Tuesday, September 15, 2009
Chiang Mai Day 2 - Trekking
We didn't have much time in Chiang Mai so we opted for a one day trek. The one we chose contained all of the sights from the longer, multi-day treks - only with considerably less walking. We were picked up from our guesthouse at 8:00 AM along with our guide and three other backpackers from France. We drove about an hour out of Chiang Mai to our first stop . . . for an elephant ride!!
Our elephant's name was pronounced "goon", which our guide said translated to "money". An apt title based on the price of our day trek! We couldn't get any pictures of ourselves on the elephant but we'll hopefully be able to trade photos with the other people on our tour by email. We rode on the metal saddle . . . not exactly comfy . . . and our driver rode most of the way behind Goon's ears.
You can't tell, but we're on an elephant here . . . I promise!
It wasn't just a few laps around a man made track, either. It was an hour-long journey through the jungle. We had to hang on tight going up and down some steep inclines.
Here's Goon flapping his ears to cool off. Much better than the other guys' elephant who continuously sprayed himself (and them) with muddy water . . .
At about halfway through our ride we came to a clearing where we were treated to some breathtaking views of the northern country side.
You can see our friends up ahead at a 'banana break' stand. This is where our driver hopped off and left us at the reigns.
After the elephant ride we hopped back in a van and headed to visit the Karen Hill Tribes. They are originally from Burma but also live in the hills of Northern and Western Thailand. They live in huts built on stilts and continue to practice the 'old' way of life. The Karen are one of the tribes famous for 'long necks' with metal rings used to elongate their necks. We didn't see any, however, except in the brochure from the trekking company! Fortunately, we were able to see some weavers making cotton scarves and bought a few as souvenirs.
When we left the village, we started the acutal trekking part of our trip. We walked for about 40 minutes through the jungle towards a waterfall where we could swim.
Our guide showed us some cool things along the way. We ate some fruit straight off of trees, he showed us how to collect rainwater on giant palms, and he blew some bubbles with the sap in these leaves.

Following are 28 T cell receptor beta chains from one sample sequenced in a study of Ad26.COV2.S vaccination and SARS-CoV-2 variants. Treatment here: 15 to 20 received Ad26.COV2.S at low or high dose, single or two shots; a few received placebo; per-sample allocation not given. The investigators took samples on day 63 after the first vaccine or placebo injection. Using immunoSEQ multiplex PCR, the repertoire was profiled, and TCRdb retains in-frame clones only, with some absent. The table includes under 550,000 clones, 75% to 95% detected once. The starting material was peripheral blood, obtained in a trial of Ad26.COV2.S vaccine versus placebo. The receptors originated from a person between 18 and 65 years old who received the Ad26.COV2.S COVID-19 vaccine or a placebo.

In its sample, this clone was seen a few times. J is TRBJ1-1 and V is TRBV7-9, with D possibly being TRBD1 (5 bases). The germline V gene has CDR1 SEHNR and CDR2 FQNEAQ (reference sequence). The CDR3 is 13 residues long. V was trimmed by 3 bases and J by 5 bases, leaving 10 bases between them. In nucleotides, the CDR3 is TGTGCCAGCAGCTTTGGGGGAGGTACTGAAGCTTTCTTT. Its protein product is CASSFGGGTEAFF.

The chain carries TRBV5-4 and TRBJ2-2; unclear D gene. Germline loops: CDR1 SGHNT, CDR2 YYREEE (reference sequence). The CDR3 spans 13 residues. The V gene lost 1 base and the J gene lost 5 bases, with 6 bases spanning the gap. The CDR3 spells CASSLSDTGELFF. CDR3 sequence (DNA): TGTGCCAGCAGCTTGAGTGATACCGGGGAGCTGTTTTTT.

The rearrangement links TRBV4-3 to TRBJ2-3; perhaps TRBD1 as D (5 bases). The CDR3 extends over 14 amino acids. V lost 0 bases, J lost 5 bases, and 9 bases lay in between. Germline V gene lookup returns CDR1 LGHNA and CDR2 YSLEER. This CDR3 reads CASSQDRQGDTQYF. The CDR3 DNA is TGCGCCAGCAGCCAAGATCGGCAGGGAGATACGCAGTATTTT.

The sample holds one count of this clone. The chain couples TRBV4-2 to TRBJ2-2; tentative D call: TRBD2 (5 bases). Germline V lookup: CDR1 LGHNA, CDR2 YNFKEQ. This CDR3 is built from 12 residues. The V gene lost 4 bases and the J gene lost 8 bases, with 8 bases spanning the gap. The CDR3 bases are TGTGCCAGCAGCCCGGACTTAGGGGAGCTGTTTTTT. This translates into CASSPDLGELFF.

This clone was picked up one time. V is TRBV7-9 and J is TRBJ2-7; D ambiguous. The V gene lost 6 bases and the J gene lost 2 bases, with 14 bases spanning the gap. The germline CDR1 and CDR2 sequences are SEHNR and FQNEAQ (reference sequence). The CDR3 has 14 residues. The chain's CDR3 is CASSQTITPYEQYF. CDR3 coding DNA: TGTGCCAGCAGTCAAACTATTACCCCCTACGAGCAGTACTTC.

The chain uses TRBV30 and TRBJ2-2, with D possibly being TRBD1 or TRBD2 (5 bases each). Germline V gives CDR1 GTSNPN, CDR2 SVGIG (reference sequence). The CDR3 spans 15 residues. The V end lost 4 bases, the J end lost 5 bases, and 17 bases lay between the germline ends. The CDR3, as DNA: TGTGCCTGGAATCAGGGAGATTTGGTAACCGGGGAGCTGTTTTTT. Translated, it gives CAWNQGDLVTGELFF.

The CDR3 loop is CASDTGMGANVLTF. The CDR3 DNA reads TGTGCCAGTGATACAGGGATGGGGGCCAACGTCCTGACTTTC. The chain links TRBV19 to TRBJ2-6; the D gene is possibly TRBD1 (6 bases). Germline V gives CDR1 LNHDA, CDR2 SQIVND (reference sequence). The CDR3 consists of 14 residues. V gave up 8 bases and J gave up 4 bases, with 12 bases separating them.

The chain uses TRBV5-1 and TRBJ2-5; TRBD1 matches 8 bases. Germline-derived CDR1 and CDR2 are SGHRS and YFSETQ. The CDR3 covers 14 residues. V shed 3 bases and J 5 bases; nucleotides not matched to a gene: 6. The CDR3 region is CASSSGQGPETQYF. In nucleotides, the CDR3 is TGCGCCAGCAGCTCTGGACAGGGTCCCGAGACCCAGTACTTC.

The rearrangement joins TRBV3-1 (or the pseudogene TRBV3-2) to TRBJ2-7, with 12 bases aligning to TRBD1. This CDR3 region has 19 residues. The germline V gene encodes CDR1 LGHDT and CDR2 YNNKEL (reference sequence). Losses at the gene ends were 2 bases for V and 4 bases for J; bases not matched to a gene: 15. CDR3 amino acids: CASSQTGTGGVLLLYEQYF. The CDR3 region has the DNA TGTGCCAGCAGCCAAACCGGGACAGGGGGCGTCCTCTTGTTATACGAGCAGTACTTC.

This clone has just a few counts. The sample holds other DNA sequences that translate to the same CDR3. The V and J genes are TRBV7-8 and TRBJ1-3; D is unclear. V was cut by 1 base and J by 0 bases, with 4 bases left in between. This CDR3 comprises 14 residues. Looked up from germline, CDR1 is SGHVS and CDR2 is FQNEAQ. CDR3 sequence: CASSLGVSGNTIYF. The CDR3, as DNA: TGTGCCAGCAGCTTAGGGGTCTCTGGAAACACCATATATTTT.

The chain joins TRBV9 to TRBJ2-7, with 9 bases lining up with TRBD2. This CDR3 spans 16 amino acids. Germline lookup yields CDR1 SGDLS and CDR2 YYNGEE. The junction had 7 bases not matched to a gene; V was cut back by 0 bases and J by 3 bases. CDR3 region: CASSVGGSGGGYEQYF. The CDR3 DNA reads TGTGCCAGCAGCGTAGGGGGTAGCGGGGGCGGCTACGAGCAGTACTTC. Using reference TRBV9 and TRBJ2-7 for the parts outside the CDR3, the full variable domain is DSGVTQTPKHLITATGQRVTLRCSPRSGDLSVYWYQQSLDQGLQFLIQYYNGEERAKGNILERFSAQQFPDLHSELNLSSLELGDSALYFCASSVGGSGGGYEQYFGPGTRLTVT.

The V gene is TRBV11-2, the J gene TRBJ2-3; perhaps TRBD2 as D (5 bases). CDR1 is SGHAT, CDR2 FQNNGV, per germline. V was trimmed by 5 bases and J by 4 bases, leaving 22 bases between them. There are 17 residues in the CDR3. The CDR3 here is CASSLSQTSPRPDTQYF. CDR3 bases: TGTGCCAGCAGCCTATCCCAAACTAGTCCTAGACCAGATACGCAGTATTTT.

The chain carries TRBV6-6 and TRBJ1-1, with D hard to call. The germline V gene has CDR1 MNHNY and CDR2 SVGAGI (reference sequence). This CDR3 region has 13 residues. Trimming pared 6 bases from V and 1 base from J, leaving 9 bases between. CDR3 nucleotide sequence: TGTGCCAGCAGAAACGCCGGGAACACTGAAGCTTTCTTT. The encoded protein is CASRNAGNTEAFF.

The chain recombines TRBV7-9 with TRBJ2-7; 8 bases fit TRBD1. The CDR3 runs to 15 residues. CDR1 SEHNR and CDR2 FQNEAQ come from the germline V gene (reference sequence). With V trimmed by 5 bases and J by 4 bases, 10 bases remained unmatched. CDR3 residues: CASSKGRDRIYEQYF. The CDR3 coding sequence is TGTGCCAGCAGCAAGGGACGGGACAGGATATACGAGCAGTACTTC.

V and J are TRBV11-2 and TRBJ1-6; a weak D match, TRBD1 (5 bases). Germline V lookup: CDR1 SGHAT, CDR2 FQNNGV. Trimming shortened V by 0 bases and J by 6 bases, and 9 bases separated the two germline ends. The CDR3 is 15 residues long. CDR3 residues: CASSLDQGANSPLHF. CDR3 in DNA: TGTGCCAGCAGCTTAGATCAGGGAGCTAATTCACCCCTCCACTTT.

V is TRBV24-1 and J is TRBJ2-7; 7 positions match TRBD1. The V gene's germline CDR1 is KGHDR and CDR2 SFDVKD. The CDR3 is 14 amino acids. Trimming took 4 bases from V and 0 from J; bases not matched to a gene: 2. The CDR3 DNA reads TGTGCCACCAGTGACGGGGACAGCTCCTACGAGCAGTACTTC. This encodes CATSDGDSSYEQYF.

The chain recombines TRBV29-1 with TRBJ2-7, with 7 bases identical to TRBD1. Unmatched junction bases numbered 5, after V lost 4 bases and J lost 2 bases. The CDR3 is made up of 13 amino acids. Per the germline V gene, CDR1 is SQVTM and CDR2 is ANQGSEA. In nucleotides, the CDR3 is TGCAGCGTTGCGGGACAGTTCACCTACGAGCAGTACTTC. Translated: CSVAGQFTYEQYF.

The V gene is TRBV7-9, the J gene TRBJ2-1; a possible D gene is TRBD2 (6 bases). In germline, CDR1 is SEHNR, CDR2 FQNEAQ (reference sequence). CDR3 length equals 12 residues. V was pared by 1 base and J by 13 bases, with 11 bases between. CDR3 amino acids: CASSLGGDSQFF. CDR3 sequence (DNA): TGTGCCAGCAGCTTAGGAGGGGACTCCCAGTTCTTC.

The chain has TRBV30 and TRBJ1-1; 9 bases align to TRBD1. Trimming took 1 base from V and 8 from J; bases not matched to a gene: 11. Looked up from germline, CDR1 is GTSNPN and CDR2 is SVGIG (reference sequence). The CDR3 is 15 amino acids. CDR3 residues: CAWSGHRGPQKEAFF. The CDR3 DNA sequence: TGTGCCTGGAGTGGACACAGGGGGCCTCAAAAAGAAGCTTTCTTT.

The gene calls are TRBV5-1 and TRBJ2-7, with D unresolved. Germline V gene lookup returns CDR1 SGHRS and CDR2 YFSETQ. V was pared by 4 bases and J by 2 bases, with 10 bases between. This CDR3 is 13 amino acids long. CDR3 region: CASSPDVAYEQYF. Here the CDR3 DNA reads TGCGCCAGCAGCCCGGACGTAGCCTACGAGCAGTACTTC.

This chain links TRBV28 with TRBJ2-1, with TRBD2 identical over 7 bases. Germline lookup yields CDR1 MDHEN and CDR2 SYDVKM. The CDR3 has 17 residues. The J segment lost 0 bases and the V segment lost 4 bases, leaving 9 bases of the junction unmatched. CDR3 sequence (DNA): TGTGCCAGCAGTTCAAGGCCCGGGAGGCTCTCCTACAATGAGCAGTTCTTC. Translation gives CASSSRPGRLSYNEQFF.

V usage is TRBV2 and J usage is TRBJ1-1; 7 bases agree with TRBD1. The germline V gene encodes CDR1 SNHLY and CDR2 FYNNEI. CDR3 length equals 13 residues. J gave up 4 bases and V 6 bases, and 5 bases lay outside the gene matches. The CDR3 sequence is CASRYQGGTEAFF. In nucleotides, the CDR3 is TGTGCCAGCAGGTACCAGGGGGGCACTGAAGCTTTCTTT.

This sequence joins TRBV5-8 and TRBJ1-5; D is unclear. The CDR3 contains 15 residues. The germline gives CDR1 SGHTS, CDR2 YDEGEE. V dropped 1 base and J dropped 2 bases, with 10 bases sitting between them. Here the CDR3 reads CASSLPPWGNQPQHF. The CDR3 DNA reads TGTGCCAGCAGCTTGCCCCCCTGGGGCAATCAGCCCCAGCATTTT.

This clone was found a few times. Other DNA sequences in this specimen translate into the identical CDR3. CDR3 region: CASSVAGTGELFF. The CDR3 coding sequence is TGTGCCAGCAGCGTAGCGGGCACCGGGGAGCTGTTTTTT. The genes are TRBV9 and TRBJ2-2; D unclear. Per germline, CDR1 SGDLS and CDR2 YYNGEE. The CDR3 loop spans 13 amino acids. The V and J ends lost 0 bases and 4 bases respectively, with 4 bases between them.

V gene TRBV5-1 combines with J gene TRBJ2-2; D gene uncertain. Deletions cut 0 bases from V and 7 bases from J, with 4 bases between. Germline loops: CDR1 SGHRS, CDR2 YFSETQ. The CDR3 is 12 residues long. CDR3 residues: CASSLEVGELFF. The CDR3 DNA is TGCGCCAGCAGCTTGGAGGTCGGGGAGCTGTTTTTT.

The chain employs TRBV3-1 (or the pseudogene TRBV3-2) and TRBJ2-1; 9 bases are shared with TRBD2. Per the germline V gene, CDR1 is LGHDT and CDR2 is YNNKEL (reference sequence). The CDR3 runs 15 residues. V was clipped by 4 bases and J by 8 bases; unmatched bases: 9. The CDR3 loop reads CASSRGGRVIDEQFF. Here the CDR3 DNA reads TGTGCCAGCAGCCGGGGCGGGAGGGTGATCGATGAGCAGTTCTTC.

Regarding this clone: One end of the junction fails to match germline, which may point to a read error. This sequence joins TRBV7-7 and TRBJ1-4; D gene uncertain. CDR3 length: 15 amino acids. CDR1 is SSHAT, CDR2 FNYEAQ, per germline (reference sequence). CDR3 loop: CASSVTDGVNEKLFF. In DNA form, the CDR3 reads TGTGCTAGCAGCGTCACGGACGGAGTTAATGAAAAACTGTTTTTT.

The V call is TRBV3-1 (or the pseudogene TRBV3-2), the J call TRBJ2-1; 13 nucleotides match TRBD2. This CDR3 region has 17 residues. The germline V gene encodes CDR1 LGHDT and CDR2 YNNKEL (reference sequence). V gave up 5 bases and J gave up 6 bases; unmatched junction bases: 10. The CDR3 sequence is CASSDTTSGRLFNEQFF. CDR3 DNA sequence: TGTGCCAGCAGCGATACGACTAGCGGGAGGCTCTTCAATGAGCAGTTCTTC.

It was all quite touristy but there were some pretty scary bridges we had to cross.
We finally made it to the waterfall. It was extremely hot so our guide and us hopped in the river.
Along with a few other trekkers we crossed paths with . . .
It was really nice to go in for a dip but soon after came the rain. We didn't mind too much because it helped to keep us cool in the afternoon.
When we finished our walk, the van was waiting for us and took us for some lunch. We ate some delicious Thai food at a shack by the road. We were able to chat it up a bit with the guys on our tour. They were on a year long tour of Australia, New Zealand, and South East Asia. They made us jealous, especially the fact that they were heading back to their home, Paris, when it was all over.
After lunch, we went to a nearby river to try out some bamboo rafting. The traditional rafts were exactly what they looked like . . . just a bunch of bamboo tied together. They floated just below the surface and were powered by the drivers who pushed against the riverbed, tree stumps, or rocks. I was helping to drive by standing on the rear of our boat and almost went overboard a few times (I think our driver was trying to dump me on purpose). It was alot of fun, though. I was able to take some pictures of the next group passing by when we finshed.
Well, the trek was a great success. We ended our night with a fabulous dinner at a classy restaurant on the river in Chiang Mai. The food here was awesome and we were looking forward to cooking some the next afternoon!